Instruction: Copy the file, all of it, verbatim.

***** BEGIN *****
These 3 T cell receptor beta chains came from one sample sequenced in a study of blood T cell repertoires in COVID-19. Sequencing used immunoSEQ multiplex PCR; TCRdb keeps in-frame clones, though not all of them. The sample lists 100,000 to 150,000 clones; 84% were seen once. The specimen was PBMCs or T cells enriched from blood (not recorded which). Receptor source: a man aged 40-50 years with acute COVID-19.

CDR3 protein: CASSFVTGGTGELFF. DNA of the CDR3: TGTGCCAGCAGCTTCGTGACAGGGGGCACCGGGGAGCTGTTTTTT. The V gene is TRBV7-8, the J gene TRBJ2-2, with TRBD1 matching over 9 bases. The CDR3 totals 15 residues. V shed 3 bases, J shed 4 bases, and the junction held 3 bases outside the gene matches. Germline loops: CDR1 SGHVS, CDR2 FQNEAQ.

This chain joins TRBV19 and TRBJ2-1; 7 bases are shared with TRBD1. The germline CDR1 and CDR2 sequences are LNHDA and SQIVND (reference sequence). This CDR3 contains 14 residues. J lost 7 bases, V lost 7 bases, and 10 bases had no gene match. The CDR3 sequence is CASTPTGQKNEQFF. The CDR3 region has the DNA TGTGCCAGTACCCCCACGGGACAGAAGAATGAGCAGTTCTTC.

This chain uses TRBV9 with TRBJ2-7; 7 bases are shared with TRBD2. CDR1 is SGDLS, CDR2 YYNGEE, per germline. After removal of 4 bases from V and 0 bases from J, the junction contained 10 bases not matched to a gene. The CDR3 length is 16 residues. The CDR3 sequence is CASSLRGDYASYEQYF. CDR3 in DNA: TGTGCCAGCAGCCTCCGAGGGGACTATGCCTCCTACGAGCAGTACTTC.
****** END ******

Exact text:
These 3 T cell receptor beta chains came from one sample sequenced in a study of blood T cell repertoires in COVID-19. Sequencing used immunoSEQ multiplex PCR; TCRdb keeps in-frame clones, though not all of them. The sample lists 100,000 to 150,000 clones; 84% were seen once. The specimen was PBMCs or T cells enriched from blood (not recorded which). Receptor source: a man aged 40-50 years with acute COVID-19.

CDR3 protein: CASSFVTGGTGELFF. DNA of the CDR3: TGTGCCAGCAGCTTCGTGACAGGGGGCACCGGGGAGCTGTTTTTT. The V gene is TRBV7-8, the J gene TRBJ2-2, with TRBD1 matching over 9 bases. The CDR3 totals 15 residues. V shed 3 bases, J shed 4 bases, and the junction held 3 bases outside the gene matches. Germline loops: CDR1 SGHVS, CDR2 FQNEAQ.

This chain joins TRBV19 and TRBJ2-1; 7 bases are shared with TRBD1. The germline CDR1 and CDR2 sequences are LNHDA and SQIVND (reference sequence). This CDR3 contains 14 residues. J lost 7 bases, V lost 7 bases, and 10 bases had no gene match. The CDR3 sequence is CASTPTGQKNEQFF. The CDR3 region has the DNA TGTGCCAGTACCCCCACGGGACAGAAGAATGAGCAGTTCTTC.

This chain uses TRBV9 with TRBJ2-7; 7 bases are shared with TRBD2. CDR1 is SGDLS, CDR2 YYNGEE, per germline. After removal of 4 bases from V and 0 bases from J, the junction contained 10 bases not matched to a gene. The CDR3 length is 16 residues. The CDR3 sequence is CASSLRGDYASYEQYF. CDR3 in DNA: TGTGCCAGCAGCCTCCGAGGGGACTATGCCTCCTACGAGCAGTACTTC.